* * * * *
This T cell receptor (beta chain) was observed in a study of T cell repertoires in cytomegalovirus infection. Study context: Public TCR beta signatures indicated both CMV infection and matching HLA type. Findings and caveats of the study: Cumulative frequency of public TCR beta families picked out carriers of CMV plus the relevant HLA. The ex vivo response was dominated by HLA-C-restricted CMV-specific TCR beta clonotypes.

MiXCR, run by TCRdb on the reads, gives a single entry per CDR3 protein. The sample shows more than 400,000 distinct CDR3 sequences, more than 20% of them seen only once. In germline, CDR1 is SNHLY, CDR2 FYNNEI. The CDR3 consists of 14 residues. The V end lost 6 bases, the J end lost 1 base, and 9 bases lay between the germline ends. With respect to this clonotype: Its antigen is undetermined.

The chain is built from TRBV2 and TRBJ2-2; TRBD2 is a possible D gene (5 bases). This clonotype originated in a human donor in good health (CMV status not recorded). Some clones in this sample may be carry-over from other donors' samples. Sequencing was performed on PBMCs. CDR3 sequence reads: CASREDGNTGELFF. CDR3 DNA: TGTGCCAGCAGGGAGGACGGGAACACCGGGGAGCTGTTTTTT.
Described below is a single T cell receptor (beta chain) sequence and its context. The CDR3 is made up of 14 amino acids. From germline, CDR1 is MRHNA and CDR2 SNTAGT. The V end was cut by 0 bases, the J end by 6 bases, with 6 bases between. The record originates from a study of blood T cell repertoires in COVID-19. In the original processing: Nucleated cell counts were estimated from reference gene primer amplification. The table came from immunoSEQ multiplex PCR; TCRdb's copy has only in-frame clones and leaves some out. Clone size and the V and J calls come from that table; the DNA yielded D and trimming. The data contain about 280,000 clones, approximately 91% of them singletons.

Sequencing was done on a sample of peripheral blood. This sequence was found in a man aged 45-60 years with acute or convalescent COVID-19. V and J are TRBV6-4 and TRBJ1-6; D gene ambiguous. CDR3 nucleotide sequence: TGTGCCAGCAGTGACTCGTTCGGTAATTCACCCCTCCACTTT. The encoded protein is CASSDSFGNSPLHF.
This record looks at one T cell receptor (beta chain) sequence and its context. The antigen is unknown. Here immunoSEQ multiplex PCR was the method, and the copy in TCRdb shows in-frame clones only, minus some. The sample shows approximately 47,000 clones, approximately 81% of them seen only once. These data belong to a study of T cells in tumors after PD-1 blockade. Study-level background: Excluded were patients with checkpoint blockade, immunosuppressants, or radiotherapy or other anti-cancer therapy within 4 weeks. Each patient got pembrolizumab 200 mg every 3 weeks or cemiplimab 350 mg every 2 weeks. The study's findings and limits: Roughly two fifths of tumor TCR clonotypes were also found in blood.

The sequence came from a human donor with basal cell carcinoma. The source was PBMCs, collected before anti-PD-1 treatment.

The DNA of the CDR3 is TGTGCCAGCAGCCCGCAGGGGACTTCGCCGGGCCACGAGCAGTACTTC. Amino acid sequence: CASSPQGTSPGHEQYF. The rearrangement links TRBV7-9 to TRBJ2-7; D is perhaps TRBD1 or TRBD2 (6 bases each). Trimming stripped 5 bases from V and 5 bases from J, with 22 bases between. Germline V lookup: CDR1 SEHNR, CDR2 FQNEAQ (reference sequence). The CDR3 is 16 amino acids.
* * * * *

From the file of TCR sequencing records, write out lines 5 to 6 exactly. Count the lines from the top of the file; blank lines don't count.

Sequencing was done on a sample of peripheral blood. This sequence was found in a man aged 45-60 years with acute or convalescent COVID-19. V and J are TRBV6-4 and TRBJ1-6; D gene ambiguous. CDR3 nucleotide sequence: TGTGCCAGCAGTGACTCGTTCGGTAATTCACCCCTCCACTTT. The encoded protein is CASSDSFGNSPLHF.
This record looks at one T cell receptor (beta chain) sequence and its context. The antigen is unknown. Here immunoSEQ multiplex PCR was the method, and the copy in TCRdb shows in-frame clones only, minus some. The sample shows approximately 47,000 clones, approximately 81% of them seen only once. These data belong to a study of T cells in tumors after PD-1 blockade. Study-level background: Excluded were patients with checkpoint blockade, immunosuppressants, or radiotherapy or other anti-cancer therapy within 4 weeks. Each patient got pembrolizumab 200 mg every 3 weeks or cemiplimab 350 mg every 2 weeks. The study's findings and limits: Roughly two fifths of tumor TCR clonotypes were also found in blood.